As Head of Member Engagement at Shared Interest, Kerrey Baker leads a team that looks after over 11,000 ethical investors in the UK. Here, Kerrey describes what inspires members to invest.
Have these motivations changed during the pandemic?
Our members are at the core of Shared Interest – without their commitment, we would not be able to provide finance to over 200 businesses across the globe. We have a strong retention rate, with people investing in Shared Interest for an average of 14 years. This dedication truly came to the fore in the face of Covid-19. The last 18 months have been unbelievably challenging for businesses and individuals, and we are deeply grateful that our members have continued to invest during this difficult time.
Desire to feel part of something meaningful
As a membership organisation, a feeling of shared purpose has always been at our heart. This sense of community has never felt stronger, and recent research shows that there is an increasing desire for consumers to feel part of something meaningful. This year’s Mintel report on Global Consumer Trends stated:
‘The Covid-19 pandemic has had an impact on feelings of belonging and togetherness, as well as isolation and loneliness, pushing consumers to unite in order to lend a helping hand and support each other during such unconventional times. These communities are overcoming any social differences with connection as a common purpose, looking to have a positive impact and consequently evoke feelings of solidarity and unity.’
Using technology to stay bring people together
We have worked hard to ensure that our members have continued to feel connected during a period when we had varying degrees of contact with the outside world. Our usual schedule of Supporter Events across the UK did not take place but we were delighted to see hundreds of members join us for a series of online sessions. The success of these virtual events lay in the ability to bring together our members in the UK and our business customers in Africa and Latin America.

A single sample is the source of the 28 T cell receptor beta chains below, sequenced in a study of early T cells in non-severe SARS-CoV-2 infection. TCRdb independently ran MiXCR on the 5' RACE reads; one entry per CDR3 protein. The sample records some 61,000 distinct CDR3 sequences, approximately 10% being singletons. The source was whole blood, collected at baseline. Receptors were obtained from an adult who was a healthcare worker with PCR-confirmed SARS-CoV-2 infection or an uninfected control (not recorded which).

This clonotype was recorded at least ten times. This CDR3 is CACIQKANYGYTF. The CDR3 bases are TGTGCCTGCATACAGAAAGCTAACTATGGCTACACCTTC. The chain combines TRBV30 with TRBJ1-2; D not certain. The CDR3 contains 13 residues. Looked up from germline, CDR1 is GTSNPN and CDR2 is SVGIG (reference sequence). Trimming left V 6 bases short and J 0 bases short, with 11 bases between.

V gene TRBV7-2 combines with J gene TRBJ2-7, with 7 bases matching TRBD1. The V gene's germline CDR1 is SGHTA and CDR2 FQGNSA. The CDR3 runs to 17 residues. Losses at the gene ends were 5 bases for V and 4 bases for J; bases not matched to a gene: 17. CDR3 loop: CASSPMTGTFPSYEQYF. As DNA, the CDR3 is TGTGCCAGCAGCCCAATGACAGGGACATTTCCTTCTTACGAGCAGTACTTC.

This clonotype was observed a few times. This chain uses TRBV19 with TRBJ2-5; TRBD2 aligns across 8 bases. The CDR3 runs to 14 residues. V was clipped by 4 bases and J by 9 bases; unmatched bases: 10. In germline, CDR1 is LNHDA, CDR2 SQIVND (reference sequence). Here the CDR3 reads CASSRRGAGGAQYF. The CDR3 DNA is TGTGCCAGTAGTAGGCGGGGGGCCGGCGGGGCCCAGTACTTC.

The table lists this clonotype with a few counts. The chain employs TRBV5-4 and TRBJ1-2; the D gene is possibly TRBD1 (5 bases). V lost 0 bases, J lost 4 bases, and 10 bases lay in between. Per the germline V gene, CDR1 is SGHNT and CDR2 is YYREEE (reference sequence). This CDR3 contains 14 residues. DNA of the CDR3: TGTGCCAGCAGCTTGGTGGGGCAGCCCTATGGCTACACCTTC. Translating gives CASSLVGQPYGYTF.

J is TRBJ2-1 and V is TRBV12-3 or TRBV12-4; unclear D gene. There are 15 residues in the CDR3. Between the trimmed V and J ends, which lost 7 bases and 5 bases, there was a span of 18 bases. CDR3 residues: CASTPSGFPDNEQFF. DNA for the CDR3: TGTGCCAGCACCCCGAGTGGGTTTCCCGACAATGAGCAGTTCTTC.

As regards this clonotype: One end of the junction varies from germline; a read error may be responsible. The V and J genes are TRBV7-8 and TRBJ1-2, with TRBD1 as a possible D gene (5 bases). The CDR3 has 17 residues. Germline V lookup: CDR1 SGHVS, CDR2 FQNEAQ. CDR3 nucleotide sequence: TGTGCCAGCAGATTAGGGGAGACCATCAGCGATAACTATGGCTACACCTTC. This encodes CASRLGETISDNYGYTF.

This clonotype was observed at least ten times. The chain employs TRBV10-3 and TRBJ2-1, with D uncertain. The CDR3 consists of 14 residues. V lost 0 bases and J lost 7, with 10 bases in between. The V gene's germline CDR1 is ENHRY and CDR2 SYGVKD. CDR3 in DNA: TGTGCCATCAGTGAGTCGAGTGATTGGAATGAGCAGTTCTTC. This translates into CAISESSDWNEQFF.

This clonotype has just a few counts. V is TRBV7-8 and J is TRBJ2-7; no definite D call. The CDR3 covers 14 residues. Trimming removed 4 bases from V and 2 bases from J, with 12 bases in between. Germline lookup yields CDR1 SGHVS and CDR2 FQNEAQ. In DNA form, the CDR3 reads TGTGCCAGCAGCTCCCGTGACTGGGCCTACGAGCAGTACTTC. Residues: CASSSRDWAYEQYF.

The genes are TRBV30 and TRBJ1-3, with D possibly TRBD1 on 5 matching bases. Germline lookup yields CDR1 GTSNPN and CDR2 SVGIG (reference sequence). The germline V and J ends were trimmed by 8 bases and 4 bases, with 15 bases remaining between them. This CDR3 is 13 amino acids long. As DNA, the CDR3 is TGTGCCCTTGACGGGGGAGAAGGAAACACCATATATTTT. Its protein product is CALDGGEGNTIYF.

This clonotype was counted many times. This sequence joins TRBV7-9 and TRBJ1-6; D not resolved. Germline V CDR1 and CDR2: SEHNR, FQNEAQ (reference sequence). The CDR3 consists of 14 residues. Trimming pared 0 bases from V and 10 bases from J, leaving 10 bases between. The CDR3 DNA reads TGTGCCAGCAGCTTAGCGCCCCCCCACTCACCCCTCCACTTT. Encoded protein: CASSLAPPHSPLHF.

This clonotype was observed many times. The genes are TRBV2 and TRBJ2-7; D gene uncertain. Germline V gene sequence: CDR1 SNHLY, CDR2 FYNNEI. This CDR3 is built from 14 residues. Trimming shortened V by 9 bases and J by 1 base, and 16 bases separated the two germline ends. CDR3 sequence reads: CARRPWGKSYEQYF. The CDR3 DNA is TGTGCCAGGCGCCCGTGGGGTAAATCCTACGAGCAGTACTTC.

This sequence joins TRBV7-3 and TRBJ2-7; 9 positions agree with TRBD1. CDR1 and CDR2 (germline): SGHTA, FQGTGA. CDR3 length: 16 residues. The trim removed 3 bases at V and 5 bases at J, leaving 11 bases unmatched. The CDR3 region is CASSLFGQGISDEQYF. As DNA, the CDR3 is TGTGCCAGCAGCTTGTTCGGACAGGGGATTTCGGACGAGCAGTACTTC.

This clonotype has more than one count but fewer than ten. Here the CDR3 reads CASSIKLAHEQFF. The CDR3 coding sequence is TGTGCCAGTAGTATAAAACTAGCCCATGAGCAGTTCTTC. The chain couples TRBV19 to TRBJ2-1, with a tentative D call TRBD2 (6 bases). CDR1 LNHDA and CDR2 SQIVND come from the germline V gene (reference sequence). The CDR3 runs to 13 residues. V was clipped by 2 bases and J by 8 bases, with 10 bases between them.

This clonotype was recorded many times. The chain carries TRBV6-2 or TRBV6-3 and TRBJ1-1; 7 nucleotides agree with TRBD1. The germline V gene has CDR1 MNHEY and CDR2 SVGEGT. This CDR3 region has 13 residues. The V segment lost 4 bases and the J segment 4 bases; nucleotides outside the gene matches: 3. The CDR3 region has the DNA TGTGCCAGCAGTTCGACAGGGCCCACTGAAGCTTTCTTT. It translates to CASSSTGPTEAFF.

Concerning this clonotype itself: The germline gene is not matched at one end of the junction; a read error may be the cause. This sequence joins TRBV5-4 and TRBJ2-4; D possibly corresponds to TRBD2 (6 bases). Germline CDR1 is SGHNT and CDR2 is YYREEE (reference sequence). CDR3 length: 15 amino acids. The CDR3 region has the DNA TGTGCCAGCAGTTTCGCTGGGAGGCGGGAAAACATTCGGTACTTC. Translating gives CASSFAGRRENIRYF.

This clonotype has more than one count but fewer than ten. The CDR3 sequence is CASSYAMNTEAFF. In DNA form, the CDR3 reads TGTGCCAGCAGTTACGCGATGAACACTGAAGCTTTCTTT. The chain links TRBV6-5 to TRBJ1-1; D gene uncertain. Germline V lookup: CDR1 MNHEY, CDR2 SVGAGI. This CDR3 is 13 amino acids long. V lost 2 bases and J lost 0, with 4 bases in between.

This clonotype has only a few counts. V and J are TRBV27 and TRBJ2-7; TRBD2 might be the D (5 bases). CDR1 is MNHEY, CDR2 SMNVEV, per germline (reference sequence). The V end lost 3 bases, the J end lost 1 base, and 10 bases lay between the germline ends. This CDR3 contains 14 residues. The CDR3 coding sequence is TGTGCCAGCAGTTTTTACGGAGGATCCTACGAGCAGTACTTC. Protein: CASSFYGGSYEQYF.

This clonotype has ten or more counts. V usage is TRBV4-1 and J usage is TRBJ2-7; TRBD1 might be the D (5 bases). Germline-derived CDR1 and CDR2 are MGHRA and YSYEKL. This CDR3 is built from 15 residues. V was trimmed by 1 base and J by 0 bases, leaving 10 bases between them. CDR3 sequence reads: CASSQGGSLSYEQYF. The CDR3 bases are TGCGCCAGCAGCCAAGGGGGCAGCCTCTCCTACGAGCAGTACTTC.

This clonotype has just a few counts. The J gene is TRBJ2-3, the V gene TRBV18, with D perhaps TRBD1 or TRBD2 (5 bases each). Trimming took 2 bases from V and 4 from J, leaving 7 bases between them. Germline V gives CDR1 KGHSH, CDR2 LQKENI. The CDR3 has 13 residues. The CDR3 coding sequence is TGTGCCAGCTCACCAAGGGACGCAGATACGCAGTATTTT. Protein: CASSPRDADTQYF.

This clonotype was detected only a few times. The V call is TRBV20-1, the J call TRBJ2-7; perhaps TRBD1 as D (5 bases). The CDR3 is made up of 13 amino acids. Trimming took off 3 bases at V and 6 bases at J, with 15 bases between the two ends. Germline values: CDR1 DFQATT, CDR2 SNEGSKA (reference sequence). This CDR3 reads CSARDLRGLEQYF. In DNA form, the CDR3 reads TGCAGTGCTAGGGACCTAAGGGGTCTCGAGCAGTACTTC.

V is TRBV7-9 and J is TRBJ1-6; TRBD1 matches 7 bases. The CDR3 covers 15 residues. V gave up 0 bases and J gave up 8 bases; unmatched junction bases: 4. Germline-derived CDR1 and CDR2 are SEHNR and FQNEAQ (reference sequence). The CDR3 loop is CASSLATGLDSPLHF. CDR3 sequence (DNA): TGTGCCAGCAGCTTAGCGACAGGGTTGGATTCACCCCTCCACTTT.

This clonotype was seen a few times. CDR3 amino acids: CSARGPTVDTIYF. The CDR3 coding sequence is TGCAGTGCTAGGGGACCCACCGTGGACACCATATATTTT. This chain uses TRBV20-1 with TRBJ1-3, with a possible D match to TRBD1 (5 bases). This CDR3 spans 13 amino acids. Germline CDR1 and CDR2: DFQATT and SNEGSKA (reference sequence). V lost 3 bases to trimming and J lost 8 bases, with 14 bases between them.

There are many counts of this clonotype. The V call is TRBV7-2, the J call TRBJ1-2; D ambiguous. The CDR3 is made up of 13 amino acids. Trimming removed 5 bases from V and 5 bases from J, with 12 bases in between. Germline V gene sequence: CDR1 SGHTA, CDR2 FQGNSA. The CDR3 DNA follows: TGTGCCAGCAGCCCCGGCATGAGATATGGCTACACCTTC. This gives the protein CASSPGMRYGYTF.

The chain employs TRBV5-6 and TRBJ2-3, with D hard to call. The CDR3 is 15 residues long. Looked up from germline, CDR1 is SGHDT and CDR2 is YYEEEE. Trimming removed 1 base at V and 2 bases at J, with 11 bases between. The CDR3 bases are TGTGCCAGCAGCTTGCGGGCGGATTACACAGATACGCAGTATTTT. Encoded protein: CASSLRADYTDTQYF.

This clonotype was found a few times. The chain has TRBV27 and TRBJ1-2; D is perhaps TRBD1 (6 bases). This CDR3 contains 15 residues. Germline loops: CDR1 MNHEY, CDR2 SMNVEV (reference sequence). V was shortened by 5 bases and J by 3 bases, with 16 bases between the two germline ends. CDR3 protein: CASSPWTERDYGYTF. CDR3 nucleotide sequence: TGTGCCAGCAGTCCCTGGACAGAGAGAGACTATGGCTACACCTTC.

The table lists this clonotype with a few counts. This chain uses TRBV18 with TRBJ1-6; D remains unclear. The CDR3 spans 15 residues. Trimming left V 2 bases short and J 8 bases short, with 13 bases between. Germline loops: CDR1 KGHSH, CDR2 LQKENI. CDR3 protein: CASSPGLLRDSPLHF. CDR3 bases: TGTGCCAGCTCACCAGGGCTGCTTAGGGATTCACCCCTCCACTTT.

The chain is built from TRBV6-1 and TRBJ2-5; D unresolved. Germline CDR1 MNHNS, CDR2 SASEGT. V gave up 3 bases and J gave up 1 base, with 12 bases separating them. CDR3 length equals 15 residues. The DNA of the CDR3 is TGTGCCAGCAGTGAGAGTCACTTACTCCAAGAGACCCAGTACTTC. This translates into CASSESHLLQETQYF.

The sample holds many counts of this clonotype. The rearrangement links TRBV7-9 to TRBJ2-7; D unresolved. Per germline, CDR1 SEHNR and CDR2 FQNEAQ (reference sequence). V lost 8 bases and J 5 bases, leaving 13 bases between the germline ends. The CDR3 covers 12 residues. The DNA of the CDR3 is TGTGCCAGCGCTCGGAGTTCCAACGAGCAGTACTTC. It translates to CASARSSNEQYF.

During our first event, Daniel Amponsah, President of fast-growing cocoa co-operative Asunafo, joined us from Ghana, explaining to members how their investment has helped their business. Shared Interest finance has enabled the co-operative to buy fertiliser so farmers could improve the quality of their crops, and a truck, which is helping transport their increasing production of cocoa.
He said: “Our mission is to help farmers have a better life, and working with Shared Interest has supported us to fulfil this.”
Spirit of a shared goal
We know from member feedback that this spirit of a shared goal to change lives through practical support, continues to inspire people to invest.
Elsa Fairbanks has been a Shared Interest member for over 25 years. As someone who works in the food industry, specialising in international trade, Elsa understands the challenges faced by businesses globally.
Practical way to support producers
She told us: “I became a member of Shared Interest in 1994, and I remember being aware of how tough it was then for coffee, cocoa, and sugar growers, and how they earned so little in comparison to the profits made by the companies they supplied. This inequality in the supply chain continues today, and Shared Interest remains a practical way to support producers in disadvantaged communities – to create a fairer world.
“It has been fantastic seeing the organisation go from strength to strength, to now make international payments to 51 countries.
"In increasingly challenging times, Shared Interest is more relevant than ever. As the world adjusts to a new way of living amidst the coronavirus pandemic, there continues to be a growing need for finance so that businesses and communities in the developing world can survive.”